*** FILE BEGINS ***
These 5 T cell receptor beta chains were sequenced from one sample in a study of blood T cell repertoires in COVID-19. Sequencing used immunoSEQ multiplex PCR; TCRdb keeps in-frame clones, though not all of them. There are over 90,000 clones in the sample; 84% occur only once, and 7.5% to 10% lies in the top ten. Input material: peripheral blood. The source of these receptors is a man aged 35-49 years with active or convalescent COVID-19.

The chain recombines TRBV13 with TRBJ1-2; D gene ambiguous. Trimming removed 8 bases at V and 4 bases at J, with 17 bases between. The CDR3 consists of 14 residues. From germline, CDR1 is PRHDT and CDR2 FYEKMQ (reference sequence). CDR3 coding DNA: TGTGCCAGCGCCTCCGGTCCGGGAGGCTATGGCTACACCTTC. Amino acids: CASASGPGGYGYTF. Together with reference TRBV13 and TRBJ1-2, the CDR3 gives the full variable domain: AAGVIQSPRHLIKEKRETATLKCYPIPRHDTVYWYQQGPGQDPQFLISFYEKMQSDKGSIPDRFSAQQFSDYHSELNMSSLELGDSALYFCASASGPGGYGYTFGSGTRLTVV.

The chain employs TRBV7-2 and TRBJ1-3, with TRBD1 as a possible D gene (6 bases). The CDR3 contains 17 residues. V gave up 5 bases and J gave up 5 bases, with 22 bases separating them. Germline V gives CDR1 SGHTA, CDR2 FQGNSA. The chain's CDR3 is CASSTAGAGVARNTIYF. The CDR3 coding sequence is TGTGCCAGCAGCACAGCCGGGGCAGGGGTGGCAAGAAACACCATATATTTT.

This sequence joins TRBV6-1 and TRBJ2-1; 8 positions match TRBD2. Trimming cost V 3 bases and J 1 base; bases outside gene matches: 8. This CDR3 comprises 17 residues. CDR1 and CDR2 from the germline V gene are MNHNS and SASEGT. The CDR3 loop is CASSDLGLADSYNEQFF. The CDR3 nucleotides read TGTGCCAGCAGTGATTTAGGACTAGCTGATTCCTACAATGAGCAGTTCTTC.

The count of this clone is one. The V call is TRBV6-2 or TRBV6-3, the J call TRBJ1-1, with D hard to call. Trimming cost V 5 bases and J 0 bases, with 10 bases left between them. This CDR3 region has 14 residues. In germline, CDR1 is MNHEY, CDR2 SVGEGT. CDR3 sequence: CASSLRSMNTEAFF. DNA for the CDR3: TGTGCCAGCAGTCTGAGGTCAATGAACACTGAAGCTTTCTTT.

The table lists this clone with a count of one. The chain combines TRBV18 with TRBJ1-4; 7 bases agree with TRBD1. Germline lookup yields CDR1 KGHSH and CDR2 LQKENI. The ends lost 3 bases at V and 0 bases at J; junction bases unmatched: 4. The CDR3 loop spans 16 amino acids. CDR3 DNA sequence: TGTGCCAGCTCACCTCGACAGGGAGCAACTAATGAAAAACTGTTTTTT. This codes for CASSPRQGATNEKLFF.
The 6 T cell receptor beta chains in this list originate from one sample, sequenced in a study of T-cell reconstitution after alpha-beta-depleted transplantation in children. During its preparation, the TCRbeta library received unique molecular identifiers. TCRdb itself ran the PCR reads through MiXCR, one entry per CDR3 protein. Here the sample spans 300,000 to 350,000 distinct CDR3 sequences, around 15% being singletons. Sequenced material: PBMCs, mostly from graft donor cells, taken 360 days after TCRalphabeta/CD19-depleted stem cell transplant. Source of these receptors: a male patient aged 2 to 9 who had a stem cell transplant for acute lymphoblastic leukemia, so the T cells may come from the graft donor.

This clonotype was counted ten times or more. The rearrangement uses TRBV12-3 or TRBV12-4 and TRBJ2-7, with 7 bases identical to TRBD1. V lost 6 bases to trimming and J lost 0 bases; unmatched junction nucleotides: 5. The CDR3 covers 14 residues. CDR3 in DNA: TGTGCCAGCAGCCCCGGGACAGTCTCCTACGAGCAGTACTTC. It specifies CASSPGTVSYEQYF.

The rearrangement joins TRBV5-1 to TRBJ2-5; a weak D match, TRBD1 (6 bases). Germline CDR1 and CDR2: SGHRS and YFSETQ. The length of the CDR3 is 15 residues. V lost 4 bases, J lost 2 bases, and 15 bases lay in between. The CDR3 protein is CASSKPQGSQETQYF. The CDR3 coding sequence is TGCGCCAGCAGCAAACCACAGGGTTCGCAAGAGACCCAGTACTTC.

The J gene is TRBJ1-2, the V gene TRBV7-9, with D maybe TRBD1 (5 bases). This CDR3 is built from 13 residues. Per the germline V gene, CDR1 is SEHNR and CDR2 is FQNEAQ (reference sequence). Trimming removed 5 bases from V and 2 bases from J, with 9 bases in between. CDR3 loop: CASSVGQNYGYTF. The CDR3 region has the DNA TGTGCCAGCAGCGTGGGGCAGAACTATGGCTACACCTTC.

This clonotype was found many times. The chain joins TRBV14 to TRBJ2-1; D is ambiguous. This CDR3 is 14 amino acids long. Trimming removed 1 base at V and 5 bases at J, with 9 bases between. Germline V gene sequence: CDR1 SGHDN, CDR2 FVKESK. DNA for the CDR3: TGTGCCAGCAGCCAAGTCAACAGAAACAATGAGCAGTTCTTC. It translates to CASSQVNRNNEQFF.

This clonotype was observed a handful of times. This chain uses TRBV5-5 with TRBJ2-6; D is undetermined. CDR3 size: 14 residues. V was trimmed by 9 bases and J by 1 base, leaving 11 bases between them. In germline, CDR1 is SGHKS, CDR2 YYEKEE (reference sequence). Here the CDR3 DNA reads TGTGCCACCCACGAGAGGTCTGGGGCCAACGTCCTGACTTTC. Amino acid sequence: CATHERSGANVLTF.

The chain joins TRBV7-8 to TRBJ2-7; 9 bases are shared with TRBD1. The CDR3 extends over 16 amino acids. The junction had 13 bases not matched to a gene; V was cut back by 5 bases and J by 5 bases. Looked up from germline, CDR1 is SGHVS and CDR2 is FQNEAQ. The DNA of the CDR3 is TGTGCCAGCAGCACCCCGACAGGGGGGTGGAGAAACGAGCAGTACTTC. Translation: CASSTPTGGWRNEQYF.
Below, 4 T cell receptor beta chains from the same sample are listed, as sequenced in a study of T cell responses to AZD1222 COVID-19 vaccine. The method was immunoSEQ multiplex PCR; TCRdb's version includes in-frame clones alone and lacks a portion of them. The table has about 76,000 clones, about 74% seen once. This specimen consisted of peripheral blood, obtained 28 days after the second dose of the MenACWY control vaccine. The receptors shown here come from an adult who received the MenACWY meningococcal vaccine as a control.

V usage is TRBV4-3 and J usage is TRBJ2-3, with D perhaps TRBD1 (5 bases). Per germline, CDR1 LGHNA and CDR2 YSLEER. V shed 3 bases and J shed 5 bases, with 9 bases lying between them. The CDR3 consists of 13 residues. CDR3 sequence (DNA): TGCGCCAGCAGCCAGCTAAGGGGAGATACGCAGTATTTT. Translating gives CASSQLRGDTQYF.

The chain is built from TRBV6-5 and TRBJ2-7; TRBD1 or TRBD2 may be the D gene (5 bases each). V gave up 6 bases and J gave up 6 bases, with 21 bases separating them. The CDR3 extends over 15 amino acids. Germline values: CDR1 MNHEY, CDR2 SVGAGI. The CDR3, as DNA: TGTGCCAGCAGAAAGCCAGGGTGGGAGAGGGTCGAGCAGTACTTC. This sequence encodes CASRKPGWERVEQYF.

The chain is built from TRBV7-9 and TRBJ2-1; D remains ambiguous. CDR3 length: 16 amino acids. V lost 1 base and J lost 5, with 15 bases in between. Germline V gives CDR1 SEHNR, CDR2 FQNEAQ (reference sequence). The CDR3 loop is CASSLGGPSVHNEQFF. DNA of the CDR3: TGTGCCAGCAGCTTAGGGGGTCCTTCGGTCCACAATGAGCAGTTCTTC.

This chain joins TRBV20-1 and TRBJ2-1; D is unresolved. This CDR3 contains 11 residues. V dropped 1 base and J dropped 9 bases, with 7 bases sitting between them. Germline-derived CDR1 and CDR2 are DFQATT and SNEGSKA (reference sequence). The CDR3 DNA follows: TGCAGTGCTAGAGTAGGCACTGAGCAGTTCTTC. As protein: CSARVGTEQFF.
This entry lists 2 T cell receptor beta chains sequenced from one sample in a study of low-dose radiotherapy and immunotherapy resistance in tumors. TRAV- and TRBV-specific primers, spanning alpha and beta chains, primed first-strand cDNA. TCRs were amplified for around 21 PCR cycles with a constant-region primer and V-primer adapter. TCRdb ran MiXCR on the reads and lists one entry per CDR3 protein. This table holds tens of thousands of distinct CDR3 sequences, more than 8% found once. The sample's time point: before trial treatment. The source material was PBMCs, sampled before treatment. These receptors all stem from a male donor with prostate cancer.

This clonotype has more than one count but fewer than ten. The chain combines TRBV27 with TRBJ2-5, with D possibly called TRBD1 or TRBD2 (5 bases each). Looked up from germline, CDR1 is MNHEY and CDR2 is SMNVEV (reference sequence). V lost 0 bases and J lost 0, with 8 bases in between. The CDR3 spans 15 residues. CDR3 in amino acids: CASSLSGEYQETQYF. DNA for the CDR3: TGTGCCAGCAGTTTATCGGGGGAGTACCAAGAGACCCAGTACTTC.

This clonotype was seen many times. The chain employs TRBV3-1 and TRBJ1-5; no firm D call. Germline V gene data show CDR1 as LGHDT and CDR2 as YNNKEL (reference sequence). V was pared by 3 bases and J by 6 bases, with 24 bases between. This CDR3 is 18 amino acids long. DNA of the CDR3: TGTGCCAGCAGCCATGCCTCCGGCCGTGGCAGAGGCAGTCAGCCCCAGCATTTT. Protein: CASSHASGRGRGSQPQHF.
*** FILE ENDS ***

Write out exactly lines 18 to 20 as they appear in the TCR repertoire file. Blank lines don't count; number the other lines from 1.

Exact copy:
This chain joins TRBV20-1 and TRBJ2-1; D is unresolved. This CDR3 contains 11 residues. V dropped 1 base and J dropped 9 bases, with 7 bases sitting between them. Germline-derived CDR1 and CDR2 are DFQATT and SNEGSKA (reference sequence). The CDR3 DNA follows: TGCAGTGCTAGAGTAGGCACTGAGCAGTTCTTC. As protein: CSARVGTEQFF.
This entry lists 2 T cell receptor beta chains sequenced from one sample in a study of low-dose radiotherapy and immunotherapy resistance in tumors. TRAV- and TRBV-specific primers, spanning alpha and beta chains, primed first-strand cDNA. TCRs were amplified for around 21 PCR cycles with a constant-region primer and V-primer adapter. TCRdb ran MiXCR on the reads and lists one entry per CDR3 protein. This table holds tens of thousands of distinct CDR3 sequences, more than 8% found once. The sample's time point: before trial treatment. The source material was PBMCs, sampled before treatment. These receptors all stem from a male donor with prostate cancer.

This clonotype has more than one count but fewer than ten. The chain combines TRBV27 with TRBJ2-5, with D possibly called TRBD1 or TRBD2 (5 bases each). Looked up from germline, CDR1 is MNHEY and CDR2 is SMNVEV (reference sequence). V lost 0 bases and J lost 0, with 8 bases in between. The CDR3 spans 15 residues. CDR3 in amino acids: CASSLSGEYQETQYF. DNA for the CDR3: TGTGCCAGCAGTTTATCGGGGGAGTACCAAGAGACCCAGTACTTC.